Our site is located in St. Adria De Besós, a district nestled in the northeastern part of Barcelona’s urban area, positioned at the mouth of the Besós River. It lies between the cities of Barcelona, Badalona, and Saint Coloma de Gramanet.

Barcelona has a Mediterranean climate with mild, relatively rainy winters and hot, sunny summers.
The average temperature in winter ranges from 10°C (50°F) to 14°C (57°F), while in summer, it ranges from 25°C (77°F) to 29°C (84°F) The amount of sunshine in Barcelona is acceptable in winter, when there are sunny days but also periods with cloudy skies, and very good in summer, when clear skies prevail. On average, there are 2,500 hours of sunshine per year.

Architectural references

Climate Analysis

Climate analysis tools, such as Climate Consultant, provide valuable insights into the seasonal variations that impact building performance. In this blog post, we’ll explore a summer and winter climatic analysis conducted on July 15th and January 15th respectively, highlighting the key findings and implications for architectural design.

Summer Climatic Analysis – July 15th:

On July 15th, the climate analysis revealed a dynamic interplay of winds and solar exposure. Cooler winds originating from the mountains in the North dominate the morning hours, providing a refreshing wind from the summer heat. As the day progresses, warmer winds from the sea in the South sweep across the region, influencing the afternoon climate.

One of the significant factors affecting building design during summer is the vertical solar path. With up to 13 hours of direct sunlight exposure in the height of summer, architects must consider shading strategies and building orientation to minimize heat gain and optimize natural light utilization. Harnessing the cooling effects of the morning mountain winds while mitigating the heat from the afternoon sea breezes is essential for creating comfortable indoor environments during summer months.

Winter Climatic Analysis – January 15th:

Conversely, the climatic analysis conducted on January 15th paints a different picture of seasonal dynamics. Cool, humid winds prevail from the North in the morning, offering a brisk start to the day. As the day progresses, winds shift to originate from the sea in the South West, influencing the afternoon climate with their moderating maritime influence.

During winter, the shallow solar path results in shorter daylight hours and reduced direct sunlight exposure compared to summer. On January 15th, buildings experience up to 9 hours of direct sunlight exposure, necessitating different design considerations than those in summer. Maximizing solar gain and thermal comfort becomes a priority, with strategies such as passive solar heating and daylighting playing a crucial role in energy-efficient design.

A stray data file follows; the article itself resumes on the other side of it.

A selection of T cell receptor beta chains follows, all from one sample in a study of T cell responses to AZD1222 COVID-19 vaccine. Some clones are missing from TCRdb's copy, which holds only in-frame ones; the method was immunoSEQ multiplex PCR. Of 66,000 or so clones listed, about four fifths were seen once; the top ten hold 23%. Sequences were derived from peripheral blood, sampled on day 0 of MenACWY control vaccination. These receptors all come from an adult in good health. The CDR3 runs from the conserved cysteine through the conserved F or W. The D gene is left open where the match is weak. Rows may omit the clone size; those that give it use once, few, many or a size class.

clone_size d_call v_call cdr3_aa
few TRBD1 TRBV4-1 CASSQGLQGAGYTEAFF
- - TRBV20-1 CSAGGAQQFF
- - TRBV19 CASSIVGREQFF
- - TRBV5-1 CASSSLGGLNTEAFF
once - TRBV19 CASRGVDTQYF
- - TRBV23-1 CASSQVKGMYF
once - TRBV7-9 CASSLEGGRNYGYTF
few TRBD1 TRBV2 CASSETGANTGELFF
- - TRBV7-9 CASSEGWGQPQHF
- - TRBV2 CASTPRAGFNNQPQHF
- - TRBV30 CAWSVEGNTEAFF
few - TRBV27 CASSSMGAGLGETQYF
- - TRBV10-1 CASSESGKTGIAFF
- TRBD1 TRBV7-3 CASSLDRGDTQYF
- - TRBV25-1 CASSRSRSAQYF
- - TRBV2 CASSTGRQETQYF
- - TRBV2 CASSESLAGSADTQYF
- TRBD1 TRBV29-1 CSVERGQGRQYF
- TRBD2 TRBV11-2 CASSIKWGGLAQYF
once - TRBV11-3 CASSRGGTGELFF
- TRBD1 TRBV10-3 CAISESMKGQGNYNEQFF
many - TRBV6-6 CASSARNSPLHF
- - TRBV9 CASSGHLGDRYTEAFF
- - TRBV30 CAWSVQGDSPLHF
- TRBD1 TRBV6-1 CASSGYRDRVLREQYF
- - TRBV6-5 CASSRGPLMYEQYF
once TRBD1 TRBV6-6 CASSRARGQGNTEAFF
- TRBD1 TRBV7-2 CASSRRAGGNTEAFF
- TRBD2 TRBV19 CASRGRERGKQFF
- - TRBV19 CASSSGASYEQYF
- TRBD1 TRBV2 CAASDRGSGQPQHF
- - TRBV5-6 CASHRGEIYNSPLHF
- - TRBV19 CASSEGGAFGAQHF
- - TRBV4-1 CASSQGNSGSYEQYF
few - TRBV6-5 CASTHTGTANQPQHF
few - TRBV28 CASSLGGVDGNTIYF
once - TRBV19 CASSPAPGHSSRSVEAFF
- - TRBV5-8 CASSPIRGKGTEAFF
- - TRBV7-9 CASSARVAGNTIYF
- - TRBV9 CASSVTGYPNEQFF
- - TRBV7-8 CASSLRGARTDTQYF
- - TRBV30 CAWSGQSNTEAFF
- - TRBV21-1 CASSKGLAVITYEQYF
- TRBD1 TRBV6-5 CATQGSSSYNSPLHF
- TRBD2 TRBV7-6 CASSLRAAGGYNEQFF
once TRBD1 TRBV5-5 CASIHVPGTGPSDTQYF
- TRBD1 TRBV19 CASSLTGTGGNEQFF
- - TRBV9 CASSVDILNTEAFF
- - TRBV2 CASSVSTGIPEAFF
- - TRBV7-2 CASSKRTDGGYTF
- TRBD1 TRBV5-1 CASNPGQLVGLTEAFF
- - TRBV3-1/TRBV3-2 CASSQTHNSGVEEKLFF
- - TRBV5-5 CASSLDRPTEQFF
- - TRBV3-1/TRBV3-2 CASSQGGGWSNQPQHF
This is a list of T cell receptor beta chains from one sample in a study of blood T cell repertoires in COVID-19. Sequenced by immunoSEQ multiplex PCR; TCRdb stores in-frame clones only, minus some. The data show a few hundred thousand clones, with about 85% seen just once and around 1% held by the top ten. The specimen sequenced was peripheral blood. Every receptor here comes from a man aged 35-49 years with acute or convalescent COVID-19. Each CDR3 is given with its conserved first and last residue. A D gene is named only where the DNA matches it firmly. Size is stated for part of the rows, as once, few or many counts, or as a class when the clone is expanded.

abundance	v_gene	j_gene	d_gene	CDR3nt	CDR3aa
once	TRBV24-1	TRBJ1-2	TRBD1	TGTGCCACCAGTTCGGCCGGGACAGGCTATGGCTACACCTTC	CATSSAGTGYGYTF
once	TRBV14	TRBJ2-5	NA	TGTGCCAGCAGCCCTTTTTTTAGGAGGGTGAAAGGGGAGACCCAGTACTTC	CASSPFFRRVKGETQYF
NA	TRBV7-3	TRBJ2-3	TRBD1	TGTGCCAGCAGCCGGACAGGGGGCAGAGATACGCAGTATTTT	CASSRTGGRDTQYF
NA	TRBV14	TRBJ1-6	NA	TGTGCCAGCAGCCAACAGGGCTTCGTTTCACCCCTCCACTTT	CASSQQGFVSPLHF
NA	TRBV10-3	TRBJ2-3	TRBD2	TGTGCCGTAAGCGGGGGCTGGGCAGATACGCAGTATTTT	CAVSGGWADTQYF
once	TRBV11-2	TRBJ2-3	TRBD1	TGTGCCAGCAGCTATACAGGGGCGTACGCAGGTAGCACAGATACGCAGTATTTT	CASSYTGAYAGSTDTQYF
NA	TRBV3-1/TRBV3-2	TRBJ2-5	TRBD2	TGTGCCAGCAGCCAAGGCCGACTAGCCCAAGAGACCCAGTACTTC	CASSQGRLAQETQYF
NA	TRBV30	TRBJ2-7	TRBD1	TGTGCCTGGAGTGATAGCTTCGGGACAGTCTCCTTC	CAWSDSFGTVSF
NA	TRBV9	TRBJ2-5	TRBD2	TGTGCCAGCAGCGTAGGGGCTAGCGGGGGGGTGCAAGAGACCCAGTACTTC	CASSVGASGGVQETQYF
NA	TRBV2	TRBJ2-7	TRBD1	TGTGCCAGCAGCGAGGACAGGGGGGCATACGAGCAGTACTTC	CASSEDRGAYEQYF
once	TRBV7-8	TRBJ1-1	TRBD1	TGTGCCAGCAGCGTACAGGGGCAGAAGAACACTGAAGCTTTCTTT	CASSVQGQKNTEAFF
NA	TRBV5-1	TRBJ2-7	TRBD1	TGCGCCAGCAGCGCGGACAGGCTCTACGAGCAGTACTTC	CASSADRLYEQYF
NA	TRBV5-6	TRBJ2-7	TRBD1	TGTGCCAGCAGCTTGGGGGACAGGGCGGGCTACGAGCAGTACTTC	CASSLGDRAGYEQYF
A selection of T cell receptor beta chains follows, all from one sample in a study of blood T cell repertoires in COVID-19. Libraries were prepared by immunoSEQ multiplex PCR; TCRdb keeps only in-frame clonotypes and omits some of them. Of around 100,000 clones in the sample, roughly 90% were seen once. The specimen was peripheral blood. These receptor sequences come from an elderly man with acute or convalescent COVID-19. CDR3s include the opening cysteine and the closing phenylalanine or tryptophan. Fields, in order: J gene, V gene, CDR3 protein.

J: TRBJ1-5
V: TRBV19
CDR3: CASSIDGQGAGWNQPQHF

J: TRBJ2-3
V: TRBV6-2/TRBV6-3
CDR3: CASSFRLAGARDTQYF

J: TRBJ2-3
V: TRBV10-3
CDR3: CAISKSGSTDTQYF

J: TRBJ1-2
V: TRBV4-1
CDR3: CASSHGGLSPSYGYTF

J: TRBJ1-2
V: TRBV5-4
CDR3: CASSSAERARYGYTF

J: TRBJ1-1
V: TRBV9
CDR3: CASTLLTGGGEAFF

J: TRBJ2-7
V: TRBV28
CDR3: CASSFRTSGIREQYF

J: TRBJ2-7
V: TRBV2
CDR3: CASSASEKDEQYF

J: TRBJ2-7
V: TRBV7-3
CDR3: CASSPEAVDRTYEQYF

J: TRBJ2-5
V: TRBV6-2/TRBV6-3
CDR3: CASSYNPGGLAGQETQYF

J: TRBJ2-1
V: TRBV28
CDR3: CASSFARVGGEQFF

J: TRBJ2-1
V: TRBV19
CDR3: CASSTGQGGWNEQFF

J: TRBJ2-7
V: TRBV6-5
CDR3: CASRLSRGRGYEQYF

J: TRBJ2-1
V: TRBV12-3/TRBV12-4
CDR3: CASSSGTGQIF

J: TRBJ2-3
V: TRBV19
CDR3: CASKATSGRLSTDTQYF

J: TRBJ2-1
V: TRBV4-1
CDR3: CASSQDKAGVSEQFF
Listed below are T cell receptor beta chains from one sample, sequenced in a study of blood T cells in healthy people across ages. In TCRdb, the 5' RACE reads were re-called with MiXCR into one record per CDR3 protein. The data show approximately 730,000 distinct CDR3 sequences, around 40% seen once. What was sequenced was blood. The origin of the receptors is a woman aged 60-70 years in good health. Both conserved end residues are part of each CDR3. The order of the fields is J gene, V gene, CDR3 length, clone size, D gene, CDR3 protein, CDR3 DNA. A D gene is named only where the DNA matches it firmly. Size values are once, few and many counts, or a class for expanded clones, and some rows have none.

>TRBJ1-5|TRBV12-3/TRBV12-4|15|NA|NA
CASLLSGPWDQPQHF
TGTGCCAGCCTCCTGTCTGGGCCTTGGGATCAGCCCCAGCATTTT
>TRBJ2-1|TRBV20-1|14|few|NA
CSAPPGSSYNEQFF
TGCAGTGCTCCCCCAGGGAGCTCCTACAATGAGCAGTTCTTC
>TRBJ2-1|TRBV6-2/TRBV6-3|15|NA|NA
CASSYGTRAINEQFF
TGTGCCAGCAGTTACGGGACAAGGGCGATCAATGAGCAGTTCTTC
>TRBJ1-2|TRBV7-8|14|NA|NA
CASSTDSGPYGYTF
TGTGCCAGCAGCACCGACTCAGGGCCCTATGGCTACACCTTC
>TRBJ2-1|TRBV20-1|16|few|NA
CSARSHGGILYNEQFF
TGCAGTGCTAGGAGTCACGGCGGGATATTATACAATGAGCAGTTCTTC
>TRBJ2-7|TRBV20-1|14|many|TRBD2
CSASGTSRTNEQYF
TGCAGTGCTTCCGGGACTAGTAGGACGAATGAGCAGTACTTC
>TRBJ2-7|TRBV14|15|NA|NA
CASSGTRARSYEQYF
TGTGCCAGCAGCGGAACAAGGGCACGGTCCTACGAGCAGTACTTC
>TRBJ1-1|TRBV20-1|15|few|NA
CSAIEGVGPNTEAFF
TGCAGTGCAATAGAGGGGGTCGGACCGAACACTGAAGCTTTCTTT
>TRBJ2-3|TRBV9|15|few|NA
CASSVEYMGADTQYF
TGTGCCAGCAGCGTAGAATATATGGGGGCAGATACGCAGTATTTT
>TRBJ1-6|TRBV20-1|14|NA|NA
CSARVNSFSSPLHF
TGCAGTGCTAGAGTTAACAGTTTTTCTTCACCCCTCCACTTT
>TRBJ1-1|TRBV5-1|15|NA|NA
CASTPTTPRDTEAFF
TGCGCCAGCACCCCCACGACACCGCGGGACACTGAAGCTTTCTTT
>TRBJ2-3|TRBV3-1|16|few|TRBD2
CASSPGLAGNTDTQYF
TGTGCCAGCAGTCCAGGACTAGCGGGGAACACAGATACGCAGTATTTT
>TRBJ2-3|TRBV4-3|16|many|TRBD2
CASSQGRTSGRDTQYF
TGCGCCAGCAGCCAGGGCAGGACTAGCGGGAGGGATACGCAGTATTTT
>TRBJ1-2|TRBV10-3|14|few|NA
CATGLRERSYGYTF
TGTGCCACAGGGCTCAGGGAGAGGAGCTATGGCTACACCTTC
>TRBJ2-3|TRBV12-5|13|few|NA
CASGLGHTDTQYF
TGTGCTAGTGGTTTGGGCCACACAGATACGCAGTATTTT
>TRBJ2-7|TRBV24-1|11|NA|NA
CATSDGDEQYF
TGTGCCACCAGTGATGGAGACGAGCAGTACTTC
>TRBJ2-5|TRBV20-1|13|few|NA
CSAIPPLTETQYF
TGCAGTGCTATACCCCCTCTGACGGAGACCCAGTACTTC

Psychological Comfort

“The people of Barcelona have adopted a range of social and cultural methods to combat hot summers and colder winters. A culture built around time spent outside gives an insight into the way subtle human behaviours can influence thermal comfort.”

Lisa Heschong, Thermal Delight in Architecture

External Massing Strategies

Climatic Prototype

Summer Strategies: During the scorching summer months, mitigating heat gain and maximizing natural ventilation are paramount. Here are some effective strategies for beating the summer heat:

  1. Cross Ventilation through Building Volume: Designing buildings to facilitate cross ventilation allows for the circulation of fresh air, promoting natural cooling and comfort indoors.
  2. Solar Shading from Summer Sun: Incorporating shading devices, such as overhangs or louvers, on windows and façades helps block direct sunlight, reducing solar heat gain and glare inside the building.
  3. Shaded Garden on North Façade: Creating a shaded garden on the North façade provides a cool outdoor retreat, offering occupants a respite from the summer heat while enhancing the building’s aesthetic appeal.
  4. Green Roof: Installing a green roof not only provides insulation but also reflects solar radiation and cools through evapotranspiration, reducing the urban heat island effect and improving air quality.

Winter Strategies: In contrast to summer, winter requires strategies to harness solar gain and minimize heat loss. Here’s how to keep buildings cozy and efficient during the colder months:

  1. Façade Oriented to South for Winter Sun: Orienting the building’s façade towards the South maximizes exposure to the low winter sun, allowing for passive solar heating and reducing reliance on mechanical heating systems.
  2. Solar Radiation Heating Buffer Zone in Greenhouse Second Skin: Creating a greenhouse second skin acts as a buffer zone, capturing solar radiation and providing additional warmth during the winter months.
  3. Solar Heating on Thermal Mass: Utilizing solar heating systems to warm thermal mass elements such as floors and walls helps retain heat, ensuring a comfortable indoor environment even on chilly days.
  4. Insulation on North Façade: Adding insulation to the North façade minimizes heat loss and prevents cold drafts from infiltrating the building, improving thermal comfort and energy efficiency.
  5. Heated Ventilation through Excess Industry Heat: Utilizing excess heat generated by industrial processes for heated ventilation creates a sustainable circulation system, reducing energy consumption and lowering carbon emissions.

External Massing Strategies

Interior Space And Tectonics Strategies